“My beach – the beach I went to every summer growing up. The one I took you to the other day.” She shook her head in disbelief. “They can’t be planning to build there. They can’t just destroy it like that.”

John turned in his seat to face Amy, whose expression had changed to one of severe disapproval. “It’s not going to be destroyed,” he said, trying to be comforting. “The beach is still going to be there; it’ll just have some condos on it.”

“That’s destroying it! That beach is perfect – quiet, secluded, away from all the tourists – and that’s the part they’re destroying. It won’t be the same to sit and watch the sunset with mobs of people standing around talking; it’ll be ruined!”

“Okay, so it might be more crowded, but the beach itself will still be the same. There are all sorts of laws about what they can and can’t do in terms of development, and I think there’s even something about how far buildings have to be from the water.”

Amy shook her head. “It’s not the same, John.”

“I’m not saying it is.” He thought for a moment, trying to come up with something reassuring to say. Finally he added, “But look at it this way – all those condos are going to be bought by somebody, and if we buy one, that’s fewer tourists to be hanging around messing up your view of the sunset.”

“No.”

“Amy...” He exhaled slowly, disappointed in the immediate failure of the argument he had been certain would convince her. It started as just an impulsive suggestion, but as he thought about it, John quickly got his heart set on owning one of those condos, but he knew it would never happen unless Amy was completely on board with the idea.

“Absolutely not!” she exclaimed, offended. “I’m not buying a little developed chunk of that beach; it seems wrong.”

John sighed. “I know you love that beach. If it has to be parceled up, shouldn’t we own a part of it? Not buying a condo doesn’t do anything to stop the development and you know that.”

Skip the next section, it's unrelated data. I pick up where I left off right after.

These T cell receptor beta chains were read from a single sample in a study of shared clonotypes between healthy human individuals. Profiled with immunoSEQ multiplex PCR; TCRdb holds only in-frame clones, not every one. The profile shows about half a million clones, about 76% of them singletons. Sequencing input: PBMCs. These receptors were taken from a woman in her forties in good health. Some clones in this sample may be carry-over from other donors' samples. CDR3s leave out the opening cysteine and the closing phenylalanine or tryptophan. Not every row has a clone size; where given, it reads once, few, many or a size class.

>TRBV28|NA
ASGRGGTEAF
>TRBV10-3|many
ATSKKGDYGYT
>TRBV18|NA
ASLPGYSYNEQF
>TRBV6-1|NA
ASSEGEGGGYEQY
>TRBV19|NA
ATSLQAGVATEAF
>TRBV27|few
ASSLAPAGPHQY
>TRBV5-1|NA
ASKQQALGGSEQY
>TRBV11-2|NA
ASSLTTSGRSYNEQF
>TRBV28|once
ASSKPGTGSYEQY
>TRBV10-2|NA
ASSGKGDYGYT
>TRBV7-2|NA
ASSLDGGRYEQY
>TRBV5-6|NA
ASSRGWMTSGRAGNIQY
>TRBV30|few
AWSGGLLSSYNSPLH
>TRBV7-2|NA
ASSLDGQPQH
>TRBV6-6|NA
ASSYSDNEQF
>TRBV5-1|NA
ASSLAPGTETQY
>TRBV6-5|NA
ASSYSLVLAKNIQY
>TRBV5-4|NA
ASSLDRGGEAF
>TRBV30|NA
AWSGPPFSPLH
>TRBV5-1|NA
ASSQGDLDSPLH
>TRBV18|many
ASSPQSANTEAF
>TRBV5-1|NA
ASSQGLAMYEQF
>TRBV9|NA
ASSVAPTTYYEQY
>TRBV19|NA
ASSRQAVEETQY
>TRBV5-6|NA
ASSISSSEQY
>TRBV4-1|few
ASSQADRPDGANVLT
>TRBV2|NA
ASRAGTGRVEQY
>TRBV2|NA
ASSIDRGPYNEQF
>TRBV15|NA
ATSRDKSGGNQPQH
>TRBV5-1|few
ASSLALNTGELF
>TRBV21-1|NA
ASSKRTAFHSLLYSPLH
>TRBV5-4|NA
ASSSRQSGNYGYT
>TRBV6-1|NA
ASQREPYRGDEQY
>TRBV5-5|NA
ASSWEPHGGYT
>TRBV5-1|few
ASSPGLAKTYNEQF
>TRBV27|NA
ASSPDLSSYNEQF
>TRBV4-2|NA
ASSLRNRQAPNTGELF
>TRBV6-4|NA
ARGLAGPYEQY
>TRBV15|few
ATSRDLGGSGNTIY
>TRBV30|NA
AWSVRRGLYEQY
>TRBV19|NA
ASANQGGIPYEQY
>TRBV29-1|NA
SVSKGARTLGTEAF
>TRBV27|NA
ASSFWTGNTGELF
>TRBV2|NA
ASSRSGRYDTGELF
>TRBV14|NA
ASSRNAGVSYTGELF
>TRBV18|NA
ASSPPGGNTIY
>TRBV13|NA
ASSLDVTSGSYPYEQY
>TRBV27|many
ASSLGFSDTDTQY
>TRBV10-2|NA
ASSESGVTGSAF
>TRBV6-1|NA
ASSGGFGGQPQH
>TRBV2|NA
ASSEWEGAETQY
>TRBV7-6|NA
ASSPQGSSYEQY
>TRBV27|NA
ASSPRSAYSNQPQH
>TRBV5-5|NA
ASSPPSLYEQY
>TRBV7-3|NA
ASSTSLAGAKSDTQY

Amy frowned and began to wander towards the window. “No,” she said quietly. “No, it doesn’t. There has to be something that can, right? They just can’t do that to that stretch of beach.”

“You’re kidding, right? You don’t want to get involved in that sort of thing; there’s no point. You don’t know where to even begin!”

“I’m serious, John. That beach is too important to just let go.”

John shook his head slowly, contemplatively. “I guess you can try to fight it, but the odds of getting anywhere with that are basically zero. I know how much you care about that beach, but…” he trailed off, not sure where he was going other than repeating himself. “I think you should just let it go, but it’s up to you what you do about it.”

Amy remained silent for a while, considering her options. She was so mad that anyone would even consider developing that beach; she felt rage building up within her until she thought she might snap right then and there, start yelling at John even though she knew it wasn’t his fault. She wanted to scream that nothing about that beach had ever been up to her – half of her anger stemmed from the fact that she had missed so many years of enjoyment on that beach, years she now would never have a chance to make up for. She had given up almost a decade of visits to that beach, assuming it would always be there and she could always go back, but suddenly that plan was impossible.

“I don’t know what I’m going to do,” she finally said quietly. “I’ll have to think about it. Maybe there’s nothing I can do, but I know when not to let things go. That beach is worth fighting for.”